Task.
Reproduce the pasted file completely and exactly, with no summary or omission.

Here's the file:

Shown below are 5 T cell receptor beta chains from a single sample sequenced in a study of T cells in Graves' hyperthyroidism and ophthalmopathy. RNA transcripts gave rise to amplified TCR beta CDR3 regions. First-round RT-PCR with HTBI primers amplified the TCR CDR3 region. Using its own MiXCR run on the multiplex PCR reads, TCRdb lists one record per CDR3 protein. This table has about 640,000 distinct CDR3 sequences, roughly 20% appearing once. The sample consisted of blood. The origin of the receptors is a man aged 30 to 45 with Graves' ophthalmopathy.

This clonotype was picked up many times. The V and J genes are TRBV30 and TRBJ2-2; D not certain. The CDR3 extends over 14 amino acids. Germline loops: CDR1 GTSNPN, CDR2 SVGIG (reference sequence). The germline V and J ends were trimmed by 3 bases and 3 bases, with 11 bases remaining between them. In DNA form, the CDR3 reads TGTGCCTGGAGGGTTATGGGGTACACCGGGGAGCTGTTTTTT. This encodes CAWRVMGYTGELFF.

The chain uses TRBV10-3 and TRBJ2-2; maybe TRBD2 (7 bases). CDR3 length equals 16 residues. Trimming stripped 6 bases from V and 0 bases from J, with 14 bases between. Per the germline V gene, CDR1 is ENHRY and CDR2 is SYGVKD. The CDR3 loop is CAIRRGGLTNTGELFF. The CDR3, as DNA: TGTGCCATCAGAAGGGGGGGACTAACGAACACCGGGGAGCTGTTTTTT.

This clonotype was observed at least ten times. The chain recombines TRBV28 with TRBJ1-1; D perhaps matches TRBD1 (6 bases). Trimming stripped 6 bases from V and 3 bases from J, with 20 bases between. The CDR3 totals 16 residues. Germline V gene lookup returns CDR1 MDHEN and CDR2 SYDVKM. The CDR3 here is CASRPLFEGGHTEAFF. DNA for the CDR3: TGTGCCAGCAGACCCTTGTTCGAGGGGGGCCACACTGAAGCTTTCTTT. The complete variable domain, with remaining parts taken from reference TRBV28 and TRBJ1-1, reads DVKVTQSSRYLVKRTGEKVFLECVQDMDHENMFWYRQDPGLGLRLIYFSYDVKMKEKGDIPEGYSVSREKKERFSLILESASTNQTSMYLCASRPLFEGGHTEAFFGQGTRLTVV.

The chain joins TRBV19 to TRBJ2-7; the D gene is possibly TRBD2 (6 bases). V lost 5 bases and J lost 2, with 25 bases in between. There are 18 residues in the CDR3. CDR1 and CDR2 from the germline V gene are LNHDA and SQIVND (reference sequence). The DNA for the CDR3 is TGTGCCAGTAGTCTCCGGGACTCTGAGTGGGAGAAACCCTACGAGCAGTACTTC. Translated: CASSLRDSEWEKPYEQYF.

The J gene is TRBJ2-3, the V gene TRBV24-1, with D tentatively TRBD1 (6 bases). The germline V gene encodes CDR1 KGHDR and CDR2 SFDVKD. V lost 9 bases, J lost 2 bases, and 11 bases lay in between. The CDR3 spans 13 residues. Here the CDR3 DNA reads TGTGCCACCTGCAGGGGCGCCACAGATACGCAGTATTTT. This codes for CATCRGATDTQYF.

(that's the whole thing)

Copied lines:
Shown below are 5 T cell receptor beta chains from a single sample sequenced in a study of T cells in Graves' hyperthyroidism and ophthalmopathy. RNA transcripts gave rise to amplified TCR beta CDR3 regions. First-round RT-PCR with HTBI primers amplified the TCR CDR3 region. Using its own MiXCR run on the multiplex PCR reads, TCRdb lists one record per CDR3 protein. This table has about 640,000 distinct CDR3 sequences, roughly 20% appearing once. The sample consisted of blood. The origin of the receptors is a man aged 30 to 45 with Graves' ophthalmopathy.

This clonotype was picked up many times. The V and J genes are TRBV30 and TRBJ2-2; D not certain. The CDR3 extends over 14 amino acids. Germline loops: CDR1 GTSNPN, CDR2 SVGIG (reference sequence). The germline V and J ends were trimmed by 3 bases and 3 bases, with 11 bases remaining between them. In DNA form, the CDR3 reads TGTGCCTGGAGGGTTATGGGGTACACCGGGGAGCTGTTTTTT. This encodes CAWRVMGYTGELFF.

The chain uses TRBV10-3 and TRBJ2-2; maybe TRBD2 (7 bases). CDR3 length equals 16 residues. Trimming stripped 6 bases from V and 0 bases from J, with 14 bases between. Per the germline V gene, CDR1 is ENHRY and CDR2 is SYGVKD. The CDR3 loop is CAIRRGGLTNTGELFF. The CDR3, as DNA: TGTGCCATCAGAAGGGGGGGACTAACGAACACCGGGGAGCTGTTTTTT.

This clonotype was observed at least ten times. The chain recombines TRBV28 with TRBJ1-1; D perhaps matches TRBD1 (6 bases). Trimming stripped 6 bases from V and 3 bases from J, with 20 bases between. The CDR3 totals 16 residues. Germline V gene lookup returns CDR1 MDHEN and CDR2 SYDVKM. The CDR3 here is CASRPLFEGGHTEAFF. DNA for the CDR3: TGTGCCAGCAGACCCTTGTTCGAGGGGGGCCACACTGAAGCTTTCTTT. The complete variable domain, with remaining parts taken from reference TRBV28 and TRBJ1-1, reads DVKVTQSSRYLVKRTGEKVFLECVQDMDHENMFWYRQDPGLGLRLIYFSYDVKMKEKGDIPEGYSVSREKKERFSLILESASTNQTSMYLCASRPLFEGGHTEAFFGQGTRLTVV.

The chain joins TRBV19 to TRBJ2-7; the D gene is possibly TRBD2 (6 bases). V lost 5 bases and J lost 2, with 25 bases in between. There are 18 residues in the CDR3. CDR1 and CDR2 from the germline V gene are LNHDA and SQIVND (reference sequence). The DNA for the CDR3 is TGTGCCAGTAGTCTCCGGGACTCTGAGTGGGAGAAACCCTACGAGCAGTACTTC. Translated: CASSLRDSEWEKPYEQYF.

The J gene is TRBJ2-3, the V gene TRBV24-1, with D tentatively TRBD1 (6 bases). The germline V gene encodes CDR1 KGHDR and CDR2 SFDVKD. V lost 9 bases, J lost 2 bases, and 11 bases lay in between. The CDR3 spans 13 residues. Here the CDR3 DNA reads TGTGCCACCTGCAGGGGCGCCACAGATACGCAGTATTTT. This codes for CATCRGATDTQYF.